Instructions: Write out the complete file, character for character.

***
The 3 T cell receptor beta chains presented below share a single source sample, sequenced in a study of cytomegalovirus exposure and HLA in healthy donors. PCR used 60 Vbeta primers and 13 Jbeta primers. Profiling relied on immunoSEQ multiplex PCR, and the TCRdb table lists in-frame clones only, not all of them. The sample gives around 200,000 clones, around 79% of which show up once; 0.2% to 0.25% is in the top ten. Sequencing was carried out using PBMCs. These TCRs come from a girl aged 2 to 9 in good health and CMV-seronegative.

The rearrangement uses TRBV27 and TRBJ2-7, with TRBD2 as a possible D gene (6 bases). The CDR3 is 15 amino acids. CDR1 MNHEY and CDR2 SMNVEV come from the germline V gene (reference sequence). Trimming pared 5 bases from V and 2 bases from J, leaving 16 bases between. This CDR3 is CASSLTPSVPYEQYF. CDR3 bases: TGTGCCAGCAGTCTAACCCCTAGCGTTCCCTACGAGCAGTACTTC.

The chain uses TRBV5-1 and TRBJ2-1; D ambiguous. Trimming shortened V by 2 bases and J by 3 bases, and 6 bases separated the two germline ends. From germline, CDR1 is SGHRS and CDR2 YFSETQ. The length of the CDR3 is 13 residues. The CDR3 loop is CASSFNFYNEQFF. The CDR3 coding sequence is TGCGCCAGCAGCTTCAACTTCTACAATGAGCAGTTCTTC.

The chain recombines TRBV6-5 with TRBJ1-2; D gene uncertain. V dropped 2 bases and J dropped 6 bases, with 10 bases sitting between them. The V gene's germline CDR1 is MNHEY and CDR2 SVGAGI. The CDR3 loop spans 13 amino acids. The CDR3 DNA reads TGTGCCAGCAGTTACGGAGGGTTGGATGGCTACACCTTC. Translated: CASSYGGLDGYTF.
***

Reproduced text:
The 3 T cell receptor beta chains presented below share a single source sample, sequenced in a study of cytomegalovirus exposure and HLA in healthy donors. PCR used 60 Vbeta primers and 13 Jbeta primers. Profiling relied on immunoSEQ multiplex PCR, and the TCRdb table lists in-frame clones only, not all of them. The sample gives around 200,000 clones, around 79% of which show up once; 0.2% to 0.25% is in the top ten. Sequencing was carried out using PBMCs. These TCRs come from a girl aged 2 to 9 in good health and CMV-seronegative.

The rearrangement uses TRBV27 and TRBJ2-7, with TRBD2 as a possible D gene (6 bases). The CDR3 is 15 amino acids. CDR1 MNHEY and CDR2 SMNVEV come from the germline V gene (reference sequence). Trimming pared 5 bases from V and 2 bases from J, leaving 16 bases between. This CDR3 is CASSLTPSVPYEQYF. CDR3 bases: TGTGCCAGCAGTCTAACCCCTAGCGTTCCCTACGAGCAGTACTTC.

The chain uses TRBV5-1 and TRBJ2-1; D ambiguous. Trimming shortened V by 2 bases and J by 3 bases, and 6 bases separated the two germline ends. From germline, CDR1 is SGHRS and CDR2 YFSETQ. The length of the CDR3 is 13 residues. The CDR3 loop is CASSFNFYNEQFF. The CDR3 coding sequence is TGCGCCAGCAGCTTCAACTTCTACAATGAGCAGTTCTTC.

The chain recombines TRBV6-5 with TRBJ1-2; D gene uncertain. V dropped 2 bases and J dropped 6 bases, with 10 bases sitting between them. The V gene's germline CDR1 is MNHEY and CDR2 SVGAGI. The CDR3 loop spans 13 amino acids. The CDR3 DNA reads TGTGCCAGCAGTTACGGAGGGTTGGATGGCTACACCTTC. Translated: CASSYGGLDGYTF.